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What is the history of Bop City?

Ben Steelman

According to Margaret S. Rogers, Bop City was a stretch of shoreline at the north end of Carolina Beach, where black beachgoers were allowed in the 1940s and 1950s. (Restrictive covenants sharply limited African Americans at Carolina Beach in the segregation era; for a while in the 1920s, according to local resident Bruce Freeman, blacks were allowed on the island only on Mondays.) For a variety of reasons Sea Breeze and Freeman’s Beach, on the other side of the inlet from Carolina Beach, was usually preferred by blacks before the coming of the civil rights movement.

Bop City was also the name of a short-lived tavern, operated by Jimmy Liggins during the summers of 1947 and 1948 on the shore at Carolina Beach north of Harper Avenue and Fisherman’s Pier. Liggins, a friend of “Chicken” Hicks, had early operated the notorious Tijuana Inn at Carolina Beach. Both places were famous for playing “race records” (music by African-American artists) on their jukeboxes, and both played a role in the early history of shag-dancing.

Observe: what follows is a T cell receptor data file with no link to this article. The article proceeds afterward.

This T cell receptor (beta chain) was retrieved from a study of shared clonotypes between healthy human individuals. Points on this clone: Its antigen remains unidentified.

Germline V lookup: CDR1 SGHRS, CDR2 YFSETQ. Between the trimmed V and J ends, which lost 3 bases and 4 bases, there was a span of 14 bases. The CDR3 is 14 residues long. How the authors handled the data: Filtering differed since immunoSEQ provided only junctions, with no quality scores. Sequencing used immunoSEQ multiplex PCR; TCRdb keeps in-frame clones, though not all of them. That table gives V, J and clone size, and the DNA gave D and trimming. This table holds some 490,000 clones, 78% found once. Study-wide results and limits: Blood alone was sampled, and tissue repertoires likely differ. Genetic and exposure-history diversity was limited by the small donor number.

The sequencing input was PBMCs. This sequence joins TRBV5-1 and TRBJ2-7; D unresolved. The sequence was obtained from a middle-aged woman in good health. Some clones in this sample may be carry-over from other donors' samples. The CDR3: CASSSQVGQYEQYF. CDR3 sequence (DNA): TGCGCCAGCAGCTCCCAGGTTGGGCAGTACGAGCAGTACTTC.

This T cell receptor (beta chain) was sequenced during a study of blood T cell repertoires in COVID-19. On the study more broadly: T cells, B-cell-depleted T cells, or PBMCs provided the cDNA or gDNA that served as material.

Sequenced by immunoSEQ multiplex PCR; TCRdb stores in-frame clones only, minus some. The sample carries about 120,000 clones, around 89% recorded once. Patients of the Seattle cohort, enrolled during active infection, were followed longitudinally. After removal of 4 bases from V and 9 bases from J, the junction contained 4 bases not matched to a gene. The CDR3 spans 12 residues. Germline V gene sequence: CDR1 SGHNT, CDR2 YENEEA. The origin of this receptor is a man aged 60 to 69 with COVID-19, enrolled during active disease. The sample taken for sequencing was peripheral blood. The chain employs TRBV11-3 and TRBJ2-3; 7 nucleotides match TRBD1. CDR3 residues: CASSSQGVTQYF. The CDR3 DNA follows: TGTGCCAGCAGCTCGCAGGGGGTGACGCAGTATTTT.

The questioner, however, says his mother used to talk about Bop City and described it as lying on the north side of Wilmington, in the vicinity of the old Greyhound Bus terminal. We cannot find any documentation for that name. However, the number of night spots in the city during the bebop era of the 1940s — most famously, The Barn at 1020 S. 11th St., Wilmington [Map this] — makes it possible there was a Bop City at the time. Does anyone have more information?

User-contributed question by:
Michael Byrd

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2 Responses to “ What is the history of Bop City?”

  1. On February 9, 2012 at 9:17 pm tina wrote:

    my aunt knows of The Barn that was located on south 11th st.

  2. On February 11, 2012 at 11:31 pm Faye wrote:

    My parents use to attend dances at the Barn. Also this was a venue where Black R&B singers and bands could perform!

    Also I remember going to Bop City during family and neighborhood outings during the Summer.

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